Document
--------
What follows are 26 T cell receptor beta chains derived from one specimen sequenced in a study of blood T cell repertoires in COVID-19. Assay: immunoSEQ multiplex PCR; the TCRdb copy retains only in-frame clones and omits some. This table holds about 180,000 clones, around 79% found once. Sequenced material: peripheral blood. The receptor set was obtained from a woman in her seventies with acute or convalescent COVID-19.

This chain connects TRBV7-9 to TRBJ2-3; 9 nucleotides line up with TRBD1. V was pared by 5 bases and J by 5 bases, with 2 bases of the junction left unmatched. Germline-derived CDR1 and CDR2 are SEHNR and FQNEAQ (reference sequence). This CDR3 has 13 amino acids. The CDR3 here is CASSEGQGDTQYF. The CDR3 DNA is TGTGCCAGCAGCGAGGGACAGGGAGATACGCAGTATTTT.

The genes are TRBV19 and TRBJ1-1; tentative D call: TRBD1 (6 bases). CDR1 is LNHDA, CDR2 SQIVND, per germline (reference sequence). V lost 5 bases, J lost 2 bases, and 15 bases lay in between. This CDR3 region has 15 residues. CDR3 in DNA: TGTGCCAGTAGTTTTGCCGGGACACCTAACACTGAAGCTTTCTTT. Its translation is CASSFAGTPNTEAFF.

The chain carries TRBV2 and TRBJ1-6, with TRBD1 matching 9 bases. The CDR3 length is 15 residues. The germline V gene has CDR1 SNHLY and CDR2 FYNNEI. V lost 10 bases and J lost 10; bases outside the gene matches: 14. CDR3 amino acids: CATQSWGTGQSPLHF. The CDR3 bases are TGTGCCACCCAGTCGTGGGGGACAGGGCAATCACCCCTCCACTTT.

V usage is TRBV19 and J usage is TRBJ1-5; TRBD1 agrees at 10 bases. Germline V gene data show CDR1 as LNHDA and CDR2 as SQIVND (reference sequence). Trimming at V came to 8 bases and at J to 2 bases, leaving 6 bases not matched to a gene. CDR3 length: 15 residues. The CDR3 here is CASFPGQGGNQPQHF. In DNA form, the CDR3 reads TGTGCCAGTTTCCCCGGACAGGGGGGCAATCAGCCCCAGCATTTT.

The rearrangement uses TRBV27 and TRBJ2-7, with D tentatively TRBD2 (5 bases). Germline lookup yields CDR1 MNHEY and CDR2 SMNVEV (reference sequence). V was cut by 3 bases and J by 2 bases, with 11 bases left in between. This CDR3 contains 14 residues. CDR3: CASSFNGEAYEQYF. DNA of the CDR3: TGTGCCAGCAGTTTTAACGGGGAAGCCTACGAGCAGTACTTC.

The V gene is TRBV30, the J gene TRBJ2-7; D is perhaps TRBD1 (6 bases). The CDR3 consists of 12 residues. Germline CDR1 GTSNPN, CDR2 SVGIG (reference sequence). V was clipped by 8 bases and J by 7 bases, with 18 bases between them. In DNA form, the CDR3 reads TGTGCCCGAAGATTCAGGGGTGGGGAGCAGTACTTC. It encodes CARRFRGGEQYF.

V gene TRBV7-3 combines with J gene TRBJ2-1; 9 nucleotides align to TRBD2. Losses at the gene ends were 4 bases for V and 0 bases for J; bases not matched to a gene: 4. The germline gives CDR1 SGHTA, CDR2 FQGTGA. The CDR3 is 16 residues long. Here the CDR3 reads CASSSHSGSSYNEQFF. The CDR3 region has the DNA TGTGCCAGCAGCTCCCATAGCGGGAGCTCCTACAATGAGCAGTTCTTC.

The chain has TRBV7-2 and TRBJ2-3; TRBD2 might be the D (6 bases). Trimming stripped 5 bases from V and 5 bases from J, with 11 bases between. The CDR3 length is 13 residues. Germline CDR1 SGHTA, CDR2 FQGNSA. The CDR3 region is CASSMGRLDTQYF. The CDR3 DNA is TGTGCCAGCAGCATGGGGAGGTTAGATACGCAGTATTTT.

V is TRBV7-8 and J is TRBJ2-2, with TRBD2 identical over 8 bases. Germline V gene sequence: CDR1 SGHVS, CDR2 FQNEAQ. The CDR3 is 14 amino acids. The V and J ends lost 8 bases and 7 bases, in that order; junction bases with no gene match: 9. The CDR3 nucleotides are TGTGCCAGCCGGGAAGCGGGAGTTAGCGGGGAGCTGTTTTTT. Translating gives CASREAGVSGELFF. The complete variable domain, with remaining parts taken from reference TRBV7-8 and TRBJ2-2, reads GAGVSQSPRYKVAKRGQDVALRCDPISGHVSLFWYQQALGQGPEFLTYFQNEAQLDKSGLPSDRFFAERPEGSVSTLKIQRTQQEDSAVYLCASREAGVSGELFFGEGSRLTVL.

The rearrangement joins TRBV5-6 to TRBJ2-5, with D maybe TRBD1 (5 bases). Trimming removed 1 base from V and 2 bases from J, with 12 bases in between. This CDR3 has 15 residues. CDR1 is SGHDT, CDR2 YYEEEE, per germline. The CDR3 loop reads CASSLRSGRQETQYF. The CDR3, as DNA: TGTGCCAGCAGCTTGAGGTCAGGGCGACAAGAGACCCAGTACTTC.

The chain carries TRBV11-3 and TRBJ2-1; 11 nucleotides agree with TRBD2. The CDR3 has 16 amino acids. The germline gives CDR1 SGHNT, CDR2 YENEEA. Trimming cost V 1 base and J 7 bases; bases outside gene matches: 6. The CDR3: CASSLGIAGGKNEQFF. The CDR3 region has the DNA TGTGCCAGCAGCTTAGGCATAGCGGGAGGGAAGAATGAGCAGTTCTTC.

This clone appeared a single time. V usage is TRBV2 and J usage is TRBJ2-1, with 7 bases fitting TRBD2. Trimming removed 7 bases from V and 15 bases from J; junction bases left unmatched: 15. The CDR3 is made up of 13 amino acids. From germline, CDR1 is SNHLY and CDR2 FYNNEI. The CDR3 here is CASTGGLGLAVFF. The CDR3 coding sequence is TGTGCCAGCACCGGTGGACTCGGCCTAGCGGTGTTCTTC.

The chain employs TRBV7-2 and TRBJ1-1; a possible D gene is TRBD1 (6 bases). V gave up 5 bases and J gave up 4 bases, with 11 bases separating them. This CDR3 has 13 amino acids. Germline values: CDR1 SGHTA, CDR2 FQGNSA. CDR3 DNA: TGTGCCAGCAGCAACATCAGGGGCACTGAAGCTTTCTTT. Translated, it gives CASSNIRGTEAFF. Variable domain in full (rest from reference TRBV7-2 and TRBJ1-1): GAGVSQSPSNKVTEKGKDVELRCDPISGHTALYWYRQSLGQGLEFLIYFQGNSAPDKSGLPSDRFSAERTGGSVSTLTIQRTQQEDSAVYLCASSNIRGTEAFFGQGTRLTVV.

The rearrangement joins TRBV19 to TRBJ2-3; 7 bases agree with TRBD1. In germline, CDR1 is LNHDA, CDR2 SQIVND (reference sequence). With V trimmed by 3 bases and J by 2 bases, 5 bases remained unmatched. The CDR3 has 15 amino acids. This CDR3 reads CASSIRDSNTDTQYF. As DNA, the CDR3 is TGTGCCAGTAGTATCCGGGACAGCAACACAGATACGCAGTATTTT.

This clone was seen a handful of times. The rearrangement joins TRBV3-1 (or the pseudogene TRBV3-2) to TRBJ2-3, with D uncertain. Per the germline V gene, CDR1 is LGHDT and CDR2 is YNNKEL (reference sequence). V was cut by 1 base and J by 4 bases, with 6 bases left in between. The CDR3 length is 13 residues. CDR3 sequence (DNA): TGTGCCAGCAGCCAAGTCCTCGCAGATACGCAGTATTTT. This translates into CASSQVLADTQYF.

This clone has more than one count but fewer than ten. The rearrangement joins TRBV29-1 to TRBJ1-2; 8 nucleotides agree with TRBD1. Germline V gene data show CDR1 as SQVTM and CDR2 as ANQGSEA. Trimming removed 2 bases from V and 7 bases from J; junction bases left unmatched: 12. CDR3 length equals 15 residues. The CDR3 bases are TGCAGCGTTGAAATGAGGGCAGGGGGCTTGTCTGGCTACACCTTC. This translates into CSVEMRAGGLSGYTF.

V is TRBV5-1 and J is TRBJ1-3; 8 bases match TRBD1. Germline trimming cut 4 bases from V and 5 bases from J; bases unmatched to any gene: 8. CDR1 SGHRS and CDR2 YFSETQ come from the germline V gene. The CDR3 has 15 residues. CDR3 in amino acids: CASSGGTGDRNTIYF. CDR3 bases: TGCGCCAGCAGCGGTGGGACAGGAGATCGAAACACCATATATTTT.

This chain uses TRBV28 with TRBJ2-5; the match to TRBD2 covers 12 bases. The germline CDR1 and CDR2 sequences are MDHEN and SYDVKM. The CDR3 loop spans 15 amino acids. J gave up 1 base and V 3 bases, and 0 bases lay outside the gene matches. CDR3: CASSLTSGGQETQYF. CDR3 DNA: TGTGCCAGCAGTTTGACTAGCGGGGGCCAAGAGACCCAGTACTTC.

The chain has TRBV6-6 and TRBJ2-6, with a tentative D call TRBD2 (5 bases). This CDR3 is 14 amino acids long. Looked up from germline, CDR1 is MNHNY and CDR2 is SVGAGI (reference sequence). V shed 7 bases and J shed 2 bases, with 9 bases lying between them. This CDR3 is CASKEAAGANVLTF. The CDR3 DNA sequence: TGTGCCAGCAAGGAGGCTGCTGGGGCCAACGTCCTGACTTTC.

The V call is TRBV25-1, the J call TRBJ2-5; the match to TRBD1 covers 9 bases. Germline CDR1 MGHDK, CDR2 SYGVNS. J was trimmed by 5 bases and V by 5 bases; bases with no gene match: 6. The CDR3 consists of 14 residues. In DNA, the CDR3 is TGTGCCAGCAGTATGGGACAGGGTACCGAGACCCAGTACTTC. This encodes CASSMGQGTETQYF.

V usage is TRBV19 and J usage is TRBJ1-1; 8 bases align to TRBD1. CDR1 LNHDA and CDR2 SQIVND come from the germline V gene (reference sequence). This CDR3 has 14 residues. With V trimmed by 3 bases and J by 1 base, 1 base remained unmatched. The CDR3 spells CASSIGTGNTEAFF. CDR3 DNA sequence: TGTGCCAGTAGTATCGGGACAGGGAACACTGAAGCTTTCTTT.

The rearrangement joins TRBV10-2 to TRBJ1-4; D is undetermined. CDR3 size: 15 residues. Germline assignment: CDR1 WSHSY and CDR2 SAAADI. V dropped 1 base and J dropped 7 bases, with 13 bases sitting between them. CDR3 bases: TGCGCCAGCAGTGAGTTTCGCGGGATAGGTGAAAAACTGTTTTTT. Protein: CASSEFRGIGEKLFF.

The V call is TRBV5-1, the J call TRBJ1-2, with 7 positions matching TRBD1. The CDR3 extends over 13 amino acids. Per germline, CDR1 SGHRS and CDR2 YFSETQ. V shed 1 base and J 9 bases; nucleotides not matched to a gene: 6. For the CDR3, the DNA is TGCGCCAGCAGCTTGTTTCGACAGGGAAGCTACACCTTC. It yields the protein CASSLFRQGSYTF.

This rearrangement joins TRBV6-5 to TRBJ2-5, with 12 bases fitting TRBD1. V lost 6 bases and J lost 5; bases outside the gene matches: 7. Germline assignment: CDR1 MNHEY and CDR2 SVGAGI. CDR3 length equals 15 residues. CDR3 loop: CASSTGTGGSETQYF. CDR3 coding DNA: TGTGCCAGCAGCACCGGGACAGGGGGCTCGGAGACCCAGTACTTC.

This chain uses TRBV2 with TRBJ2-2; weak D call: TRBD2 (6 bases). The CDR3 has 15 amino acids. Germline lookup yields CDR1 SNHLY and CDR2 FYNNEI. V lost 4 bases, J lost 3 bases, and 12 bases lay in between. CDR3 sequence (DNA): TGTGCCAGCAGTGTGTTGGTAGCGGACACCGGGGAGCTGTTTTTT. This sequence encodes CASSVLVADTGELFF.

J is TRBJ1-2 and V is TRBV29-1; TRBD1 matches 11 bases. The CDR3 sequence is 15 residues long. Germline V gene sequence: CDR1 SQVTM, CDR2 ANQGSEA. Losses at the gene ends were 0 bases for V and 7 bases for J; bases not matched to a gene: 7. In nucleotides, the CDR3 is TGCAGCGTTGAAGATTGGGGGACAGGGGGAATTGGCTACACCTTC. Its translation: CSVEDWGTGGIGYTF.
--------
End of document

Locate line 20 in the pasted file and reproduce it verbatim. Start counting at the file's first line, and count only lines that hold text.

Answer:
The chain has TRBV6-6 and TRBJ2-6, with a tentative D call TRBD2 (5 bases). This CDR3 is 14 amino acids long. Looked up from germline, CDR1 is MNHNY and CDR2 is SVGAGI (reference sequence). V shed 7 bases and J shed 2 bases, with 9 bases lying between them. This CDR3 is CASKEAAGANVLTF. The CDR3 DNA sequence: TGTGCCAGCAAGGAGGCTGCTGGGGCCAACGTCCTGACTTTC.